Shank3 mutant mice display autistic-like behaviours and striatal dysfunction.
Autism spectrum disorders (ASDs) comprise a range of disorders that share a core of neurobehavioural deficits characterized by widespread abnormalities in social interactions, deficits in communication as well as restricted interests and repetitive behaviours. The neurological basis and circuitry mechanisms underlying these abnormal behaviours are poorly understood. SHANK3 is a postsynaptic protein, whose disruption at the genetic level is thought to be responsible for the development of 22q13 deletion syndrome (Phelan-McDermid syndrome) and other non-syndromic ASDs. Here we show that mice with Shank3 gene deletions exhibit self-injurious repetitive grooming and deficits in social interaction. Cellular, electrophysiological and biochemical analyses uncovered defects at striatal synapses and cortico-striatal circuits in Shank3 mutant mice. Our findings demonstrate a critical role for SHANK3 in the normal development of neuronal connectivity and establish causality between a disruption in the Shank3 gene and the genesis of autistic-like behaviours in mice.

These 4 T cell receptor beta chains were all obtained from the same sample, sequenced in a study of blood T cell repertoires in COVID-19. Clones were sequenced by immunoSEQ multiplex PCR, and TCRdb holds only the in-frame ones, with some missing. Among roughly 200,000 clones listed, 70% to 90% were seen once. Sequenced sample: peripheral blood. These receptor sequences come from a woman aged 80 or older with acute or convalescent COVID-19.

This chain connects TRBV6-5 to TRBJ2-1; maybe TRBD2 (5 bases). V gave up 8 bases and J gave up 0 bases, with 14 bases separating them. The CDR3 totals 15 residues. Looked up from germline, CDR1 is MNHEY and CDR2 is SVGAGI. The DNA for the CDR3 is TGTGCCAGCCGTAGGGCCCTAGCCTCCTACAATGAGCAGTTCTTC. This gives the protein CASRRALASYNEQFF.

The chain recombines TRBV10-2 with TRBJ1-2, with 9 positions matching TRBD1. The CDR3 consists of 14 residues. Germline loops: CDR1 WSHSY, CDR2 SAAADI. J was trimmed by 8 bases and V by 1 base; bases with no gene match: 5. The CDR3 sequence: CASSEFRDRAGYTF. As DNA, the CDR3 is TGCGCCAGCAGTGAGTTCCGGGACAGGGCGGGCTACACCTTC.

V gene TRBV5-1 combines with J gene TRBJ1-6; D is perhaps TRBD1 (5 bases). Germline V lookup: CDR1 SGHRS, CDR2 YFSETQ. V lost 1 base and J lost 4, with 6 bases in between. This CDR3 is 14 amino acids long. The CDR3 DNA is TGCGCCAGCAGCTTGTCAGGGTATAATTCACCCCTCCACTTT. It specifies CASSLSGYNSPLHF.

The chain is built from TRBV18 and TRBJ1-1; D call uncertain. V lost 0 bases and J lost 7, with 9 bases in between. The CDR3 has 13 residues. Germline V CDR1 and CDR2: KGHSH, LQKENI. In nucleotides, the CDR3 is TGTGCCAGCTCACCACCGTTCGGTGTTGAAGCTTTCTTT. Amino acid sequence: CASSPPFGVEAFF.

Pubmed ID: 21423165 RIS Download
Animals | Autistic Disorder | Carrier Proteins | Compulsive Behavior | Female | Gene Deletion | Grooming | Male | Mice | Mutant Proteins | Neostriatum | Nerve Tissue Proteins | Neural Pathways | RNA, Messenger | Self-Injurious Behavior | Social Behavior | Synapses